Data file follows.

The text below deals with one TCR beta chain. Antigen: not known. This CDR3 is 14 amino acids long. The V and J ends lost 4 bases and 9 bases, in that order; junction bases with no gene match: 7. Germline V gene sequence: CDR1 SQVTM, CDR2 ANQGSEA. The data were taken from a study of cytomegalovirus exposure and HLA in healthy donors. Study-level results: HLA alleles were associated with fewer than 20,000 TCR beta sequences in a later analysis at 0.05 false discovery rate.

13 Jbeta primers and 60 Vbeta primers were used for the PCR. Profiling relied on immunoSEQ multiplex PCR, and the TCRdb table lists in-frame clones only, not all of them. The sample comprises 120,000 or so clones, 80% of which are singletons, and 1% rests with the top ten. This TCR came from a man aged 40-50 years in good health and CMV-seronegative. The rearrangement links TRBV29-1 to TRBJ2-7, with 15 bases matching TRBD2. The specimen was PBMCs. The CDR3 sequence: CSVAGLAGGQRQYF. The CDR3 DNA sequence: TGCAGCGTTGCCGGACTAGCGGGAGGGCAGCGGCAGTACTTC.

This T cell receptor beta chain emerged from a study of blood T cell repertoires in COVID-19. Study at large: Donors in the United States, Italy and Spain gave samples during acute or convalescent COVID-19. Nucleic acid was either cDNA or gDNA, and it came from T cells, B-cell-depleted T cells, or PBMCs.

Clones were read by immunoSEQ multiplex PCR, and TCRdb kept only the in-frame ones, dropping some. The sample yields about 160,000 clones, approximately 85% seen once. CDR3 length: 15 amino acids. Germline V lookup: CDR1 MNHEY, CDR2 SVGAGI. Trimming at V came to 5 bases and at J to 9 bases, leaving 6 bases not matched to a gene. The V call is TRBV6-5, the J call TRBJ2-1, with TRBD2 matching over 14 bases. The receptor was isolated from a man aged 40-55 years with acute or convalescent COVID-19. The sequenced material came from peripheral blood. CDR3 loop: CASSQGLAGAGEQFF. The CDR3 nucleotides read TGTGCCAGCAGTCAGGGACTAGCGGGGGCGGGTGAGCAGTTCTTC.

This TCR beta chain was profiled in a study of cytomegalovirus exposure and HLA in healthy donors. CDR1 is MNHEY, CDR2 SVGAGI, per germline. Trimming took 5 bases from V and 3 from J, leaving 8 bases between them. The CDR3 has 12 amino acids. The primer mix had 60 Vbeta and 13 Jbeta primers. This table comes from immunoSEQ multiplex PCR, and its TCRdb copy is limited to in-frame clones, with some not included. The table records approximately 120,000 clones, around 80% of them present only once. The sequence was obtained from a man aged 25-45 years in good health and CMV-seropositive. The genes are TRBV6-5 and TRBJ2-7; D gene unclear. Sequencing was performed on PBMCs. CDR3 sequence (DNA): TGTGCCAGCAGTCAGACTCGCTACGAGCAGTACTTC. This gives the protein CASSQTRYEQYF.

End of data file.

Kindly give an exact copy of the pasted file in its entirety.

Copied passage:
The text below deals with one TCR beta chain. Antigen: not known. This CDR3 is 14 amino acids long. The V and J ends lost 4 bases and 9 bases, in that order; junction bases with no gene match: 7. Germline V gene sequence: CDR1 SQVTM, CDR2 ANQGSEA. The data were taken from a study of cytomegalovirus exposure and HLA in healthy donors. Study-level results: HLA alleles were associated with fewer than 20,000 TCR beta sequences in a later analysis at 0.05 false discovery rate.

13 Jbeta primers and 60 Vbeta primers were used for the PCR. Profiling relied on immunoSEQ multiplex PCR, and the TCRdb table lists in-frame clones only, not all of them. The sample comprises 120,000 or so clones, 80% of which are singletons, and 1% rests with the top ten. This TCR came from a man aged 40-50 years in good health and CMV-seronegative. The rearrangement links TRBV29-1 to TRBJ2-7, with 15 bases matching TRBD2. The specimen was PBMCs. The CDR3 sequence: CSVAGLAGGQRQYF. The CDR3 DNA sequence: TGCAGCGTTGCCGGACTAGCGGGAGGGCAGCGGCAGTACTTC.

This T cell receptor beta chain emerged from a study of blood T cell repertoires in COVID-19. Study at large: Donors in the United States, Italy and Spain gave samples during acute or convalescent COVID-19. Nucleic acid was either cDNA or gDNA, and it came from T cells, B-cell-depleted T cells, or PBMCs.

Clones were read by immunoSEQ multiplex PCR, and TCRdb kept only the in-frame ones, dropping some. The sample yields about 160,000 clones, approximately 85% seen once. CDR3 length: 15 amino acids. Germline V lookup: CDR1 MNHEY, CDR2 SVGAGI. Trimming at V came to 5 bases and at J to 9 bases, leaving 6 bases not matched to a gene. The V call is TRBV6-5, the J call TRBJ2-1, with TRBD2 matching over 14 bases. The receptor was isolated from a man aged 40-55 years with acute or convalescent COVID-19. The sequenced material came from peripheral blood. CDR3 loop: CASSQGLAGAGEQFF. The CDR3 nucleotides read TGTGCCAGCAGTCAGGGACTAGCGGGGGCGGGTGAGCAGTTCTTC.

This TCR beta chain was profiled in a study of cytomegalovirus exposure and HLA in healthy donors. CDR1 is MNHEY, CDR2 SVGAGI, per germline. Trimming took 5 bases from V and 3 from J, leaving 8 bases between them. The CDR3 has 12 amino acids. The primer mix had 60 Vbeta and 13 Jbeta primers. This table comes from immunoSEQ multiplex PCR, and its TCRdb copy is limited to in-frame clones, with some not included. The table records approximately 120,000 clones, around 80% of them present only once. The sequence was obtained from a man aged 25-45 years in good health and CMV-seropositive. The genes are TRBV6-5 and TRBJ2-7; D gene unclear. Sequencing was performed on PBMCs. CDR3 sequence (DNA): TGTGCCAGCAGTCAGACTCGCTACGAGCAGTACTTC. This gives the protein CASSQTRYEQYF.